We’ve had a few fairly downbeat songs recently, so here’s something completely different. This song is popular in some clubs that play Latin music – I would describe the groove as Merengue but it has also been described as Reggaeton. There’s a kind of dance routine that goes with the chorus. You have to mime these actions:
El Bate – swing a baseball bat
La Carne – cut the meat with a knife
La Pistola – point your pistols
El Fuego – turn around on the spot (not particularly fire related)
Maybe you’ve found yourself dancing to this and wondering what the hell they were singing about. Now you know, though I’ll leave the innuendo to your imagination… There have been several versions, but the original was by a Cuban group called Clan 537.
LA MUJER DEL PELOTERO ESTRIBILLO Le gusta el bate, a la mujer del pelotero, le gusta la carne, a la mujer del carnicero, me pide pistola, la mujer del patrullero, y la del bombero, me esta pidiendo fuego. La mujer, del marinero quiere alga, man, la mujer del karateca, quiere golpe, man, la mujer del chauffeur, quiere palanca, man, la mujer del herrero, quiere hierro, man. La mujer del extranjero, quiere "money, man", la mujer del manicero, cucurucho man, la mujer del panadero, quiere flauta man, la mujer del cantinero, quiere un trago man.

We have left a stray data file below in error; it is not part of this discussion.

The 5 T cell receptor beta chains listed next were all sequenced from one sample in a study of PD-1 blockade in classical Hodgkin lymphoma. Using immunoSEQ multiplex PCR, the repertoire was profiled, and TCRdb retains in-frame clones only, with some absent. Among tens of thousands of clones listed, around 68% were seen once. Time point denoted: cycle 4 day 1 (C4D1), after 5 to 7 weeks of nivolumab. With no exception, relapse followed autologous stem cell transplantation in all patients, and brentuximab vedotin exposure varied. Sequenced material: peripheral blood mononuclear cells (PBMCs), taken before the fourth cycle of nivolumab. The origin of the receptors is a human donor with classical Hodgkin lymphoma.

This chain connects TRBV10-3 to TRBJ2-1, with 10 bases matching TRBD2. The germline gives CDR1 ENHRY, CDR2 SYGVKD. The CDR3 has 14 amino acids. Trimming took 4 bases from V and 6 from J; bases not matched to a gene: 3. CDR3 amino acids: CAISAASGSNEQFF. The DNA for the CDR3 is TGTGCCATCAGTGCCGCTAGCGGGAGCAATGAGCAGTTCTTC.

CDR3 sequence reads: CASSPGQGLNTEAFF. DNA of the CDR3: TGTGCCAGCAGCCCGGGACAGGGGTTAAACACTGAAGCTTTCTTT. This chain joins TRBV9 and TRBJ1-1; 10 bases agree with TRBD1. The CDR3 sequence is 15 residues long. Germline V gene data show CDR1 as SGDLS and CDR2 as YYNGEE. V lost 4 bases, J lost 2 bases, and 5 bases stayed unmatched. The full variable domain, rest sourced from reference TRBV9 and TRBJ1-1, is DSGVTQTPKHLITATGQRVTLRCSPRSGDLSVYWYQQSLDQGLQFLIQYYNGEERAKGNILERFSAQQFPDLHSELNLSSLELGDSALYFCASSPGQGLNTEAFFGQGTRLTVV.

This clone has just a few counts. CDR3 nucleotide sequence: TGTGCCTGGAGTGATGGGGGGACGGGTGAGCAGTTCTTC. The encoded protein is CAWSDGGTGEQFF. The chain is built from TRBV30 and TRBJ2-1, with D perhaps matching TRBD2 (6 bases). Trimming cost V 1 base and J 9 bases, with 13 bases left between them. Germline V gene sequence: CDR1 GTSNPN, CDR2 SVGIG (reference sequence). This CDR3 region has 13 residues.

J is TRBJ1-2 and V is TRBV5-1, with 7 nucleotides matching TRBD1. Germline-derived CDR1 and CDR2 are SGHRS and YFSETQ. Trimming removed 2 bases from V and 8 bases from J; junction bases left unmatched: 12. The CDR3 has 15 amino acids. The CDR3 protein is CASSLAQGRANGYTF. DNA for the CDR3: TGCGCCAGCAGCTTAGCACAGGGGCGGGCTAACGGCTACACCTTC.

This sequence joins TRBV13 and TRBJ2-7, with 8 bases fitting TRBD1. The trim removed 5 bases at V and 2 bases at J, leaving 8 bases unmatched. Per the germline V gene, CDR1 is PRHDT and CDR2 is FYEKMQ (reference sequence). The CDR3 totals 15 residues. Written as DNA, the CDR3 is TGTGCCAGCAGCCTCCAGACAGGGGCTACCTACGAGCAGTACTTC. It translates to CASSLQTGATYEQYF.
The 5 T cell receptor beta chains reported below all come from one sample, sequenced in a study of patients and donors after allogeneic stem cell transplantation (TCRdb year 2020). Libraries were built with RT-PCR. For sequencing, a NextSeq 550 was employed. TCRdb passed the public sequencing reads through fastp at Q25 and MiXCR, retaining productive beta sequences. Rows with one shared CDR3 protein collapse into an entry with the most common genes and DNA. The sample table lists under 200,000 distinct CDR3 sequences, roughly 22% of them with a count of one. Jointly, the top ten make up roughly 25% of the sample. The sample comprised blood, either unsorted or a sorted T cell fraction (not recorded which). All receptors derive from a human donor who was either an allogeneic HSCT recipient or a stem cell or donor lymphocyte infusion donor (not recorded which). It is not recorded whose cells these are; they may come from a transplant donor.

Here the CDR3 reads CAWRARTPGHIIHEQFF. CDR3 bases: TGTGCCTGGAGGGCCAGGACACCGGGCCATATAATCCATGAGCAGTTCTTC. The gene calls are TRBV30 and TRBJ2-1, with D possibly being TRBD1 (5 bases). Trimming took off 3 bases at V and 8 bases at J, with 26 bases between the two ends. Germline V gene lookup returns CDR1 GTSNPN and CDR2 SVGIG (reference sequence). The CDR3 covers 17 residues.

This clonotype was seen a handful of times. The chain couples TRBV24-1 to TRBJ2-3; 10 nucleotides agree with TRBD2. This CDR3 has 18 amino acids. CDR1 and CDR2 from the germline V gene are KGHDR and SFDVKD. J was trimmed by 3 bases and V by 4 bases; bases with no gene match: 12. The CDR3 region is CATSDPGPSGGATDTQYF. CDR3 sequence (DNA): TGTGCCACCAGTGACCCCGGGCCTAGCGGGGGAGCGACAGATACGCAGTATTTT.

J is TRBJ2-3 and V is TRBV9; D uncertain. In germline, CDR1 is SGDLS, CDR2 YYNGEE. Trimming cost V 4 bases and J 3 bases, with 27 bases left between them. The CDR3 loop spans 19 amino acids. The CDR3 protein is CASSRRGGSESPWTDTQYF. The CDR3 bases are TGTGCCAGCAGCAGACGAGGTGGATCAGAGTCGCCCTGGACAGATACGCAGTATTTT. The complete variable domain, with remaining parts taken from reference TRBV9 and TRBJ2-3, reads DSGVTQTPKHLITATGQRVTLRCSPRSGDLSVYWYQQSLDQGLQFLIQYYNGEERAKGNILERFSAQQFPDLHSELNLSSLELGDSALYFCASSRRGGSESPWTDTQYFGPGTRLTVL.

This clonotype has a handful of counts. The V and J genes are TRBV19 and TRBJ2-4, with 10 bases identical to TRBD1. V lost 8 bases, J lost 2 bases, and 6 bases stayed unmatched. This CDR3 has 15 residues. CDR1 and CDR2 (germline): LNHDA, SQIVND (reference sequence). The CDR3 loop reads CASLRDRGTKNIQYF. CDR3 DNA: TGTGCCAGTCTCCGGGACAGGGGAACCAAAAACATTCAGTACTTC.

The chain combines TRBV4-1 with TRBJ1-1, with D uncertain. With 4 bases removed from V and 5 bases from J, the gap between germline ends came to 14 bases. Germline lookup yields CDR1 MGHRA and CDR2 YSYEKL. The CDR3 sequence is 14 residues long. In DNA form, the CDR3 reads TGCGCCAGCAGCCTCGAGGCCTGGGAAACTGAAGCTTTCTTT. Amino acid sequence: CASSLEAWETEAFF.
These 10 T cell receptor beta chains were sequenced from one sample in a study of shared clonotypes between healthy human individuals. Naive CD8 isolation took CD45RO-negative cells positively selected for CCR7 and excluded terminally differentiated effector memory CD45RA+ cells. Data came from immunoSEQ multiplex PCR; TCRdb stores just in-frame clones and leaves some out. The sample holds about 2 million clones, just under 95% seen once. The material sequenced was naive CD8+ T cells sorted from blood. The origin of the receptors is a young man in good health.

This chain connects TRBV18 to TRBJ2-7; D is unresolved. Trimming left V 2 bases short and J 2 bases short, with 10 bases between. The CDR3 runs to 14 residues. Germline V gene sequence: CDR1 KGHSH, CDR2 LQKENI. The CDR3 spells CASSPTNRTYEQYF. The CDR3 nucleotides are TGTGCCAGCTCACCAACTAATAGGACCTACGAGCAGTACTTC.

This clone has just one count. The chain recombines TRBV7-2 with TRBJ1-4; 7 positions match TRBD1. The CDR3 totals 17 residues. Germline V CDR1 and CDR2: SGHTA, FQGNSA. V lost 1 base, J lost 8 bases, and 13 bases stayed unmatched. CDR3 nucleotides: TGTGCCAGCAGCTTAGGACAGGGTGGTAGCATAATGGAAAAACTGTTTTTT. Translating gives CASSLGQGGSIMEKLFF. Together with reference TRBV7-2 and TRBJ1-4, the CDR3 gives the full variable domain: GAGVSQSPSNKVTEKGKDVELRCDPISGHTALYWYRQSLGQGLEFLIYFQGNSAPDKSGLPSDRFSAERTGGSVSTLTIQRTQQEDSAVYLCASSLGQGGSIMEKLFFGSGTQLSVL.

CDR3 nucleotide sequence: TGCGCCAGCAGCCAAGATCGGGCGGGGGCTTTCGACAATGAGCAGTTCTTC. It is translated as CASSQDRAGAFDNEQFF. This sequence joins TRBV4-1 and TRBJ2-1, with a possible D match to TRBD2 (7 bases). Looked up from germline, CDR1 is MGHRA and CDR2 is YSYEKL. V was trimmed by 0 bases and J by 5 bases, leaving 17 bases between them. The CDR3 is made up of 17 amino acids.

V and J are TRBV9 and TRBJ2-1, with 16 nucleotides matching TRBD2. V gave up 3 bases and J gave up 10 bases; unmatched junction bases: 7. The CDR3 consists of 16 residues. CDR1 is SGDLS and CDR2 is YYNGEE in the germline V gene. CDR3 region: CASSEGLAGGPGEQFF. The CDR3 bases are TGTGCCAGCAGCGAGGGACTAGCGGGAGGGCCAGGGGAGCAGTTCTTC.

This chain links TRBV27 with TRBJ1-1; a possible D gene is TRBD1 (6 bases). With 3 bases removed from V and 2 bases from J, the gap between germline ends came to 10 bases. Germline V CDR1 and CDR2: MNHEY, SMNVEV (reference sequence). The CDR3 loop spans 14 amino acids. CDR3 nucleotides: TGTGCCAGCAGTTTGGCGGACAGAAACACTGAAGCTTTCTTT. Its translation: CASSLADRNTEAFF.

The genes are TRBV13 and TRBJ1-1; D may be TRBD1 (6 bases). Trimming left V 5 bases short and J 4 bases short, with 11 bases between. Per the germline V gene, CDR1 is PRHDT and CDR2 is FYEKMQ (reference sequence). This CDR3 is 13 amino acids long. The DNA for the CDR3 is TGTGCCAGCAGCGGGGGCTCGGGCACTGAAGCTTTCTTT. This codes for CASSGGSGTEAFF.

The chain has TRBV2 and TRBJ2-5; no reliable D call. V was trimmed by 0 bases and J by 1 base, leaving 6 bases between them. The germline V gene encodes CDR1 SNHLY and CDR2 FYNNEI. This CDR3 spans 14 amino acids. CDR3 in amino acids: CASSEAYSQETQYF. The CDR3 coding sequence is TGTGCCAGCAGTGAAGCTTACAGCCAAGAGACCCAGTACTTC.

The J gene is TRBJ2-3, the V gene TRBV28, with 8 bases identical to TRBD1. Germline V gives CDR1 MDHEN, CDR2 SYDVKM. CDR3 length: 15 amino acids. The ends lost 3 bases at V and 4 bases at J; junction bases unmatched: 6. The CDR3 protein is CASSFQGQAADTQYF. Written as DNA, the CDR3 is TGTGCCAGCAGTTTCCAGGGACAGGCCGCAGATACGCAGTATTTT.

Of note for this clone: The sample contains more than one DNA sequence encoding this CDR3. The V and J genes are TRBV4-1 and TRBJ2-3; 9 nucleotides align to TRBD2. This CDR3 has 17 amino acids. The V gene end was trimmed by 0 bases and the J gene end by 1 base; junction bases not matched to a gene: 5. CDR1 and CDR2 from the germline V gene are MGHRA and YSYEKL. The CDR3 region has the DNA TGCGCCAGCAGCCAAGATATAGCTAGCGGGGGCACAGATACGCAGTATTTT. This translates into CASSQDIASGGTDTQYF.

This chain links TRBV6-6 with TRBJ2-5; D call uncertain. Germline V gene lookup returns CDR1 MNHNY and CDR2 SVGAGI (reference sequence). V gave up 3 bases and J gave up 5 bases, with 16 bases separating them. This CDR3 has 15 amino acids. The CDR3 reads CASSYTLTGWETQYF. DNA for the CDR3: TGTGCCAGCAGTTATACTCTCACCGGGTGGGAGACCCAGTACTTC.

THE BASEBALL PLAYER’S WIFE CHORUS She likes the bat, the baseball player’s wife She likes meat, the butcher’s wife She asks me for a gun, the patrolman’s wife And the firefighter’s wife is asking me for fire The sailor’s wife wants seaweed, man The karate instructor's wife wants a chop, man The chauffeur’s wife wants a gear-stick, man The blacksmith's wife wants iron, man. The foreigner’s wife wants money, man The peanut vender's wife, a paper cone, man The baker's wife wants a loaf, man The bartender's wife wants a drink, man
Bm – G – A – Bm
Bm – G – F# – Bm
I remember when I started learning Spanish, I found the the 3rd person ‘a’ needed with Gustar rather strange. I think it’s easier if you remember the same structure can be used in the 1st and 2nd person as well
e.g. A mi me gusta la carne The ‘a mi’ is usually only used for emphasis or contrast.
e.g. ¿No te gusta la carne? – a mi me gusta
However, in the 3rd person the ‘a’ preposition is compulsory.
A la mujer del carnicero le gusta la carne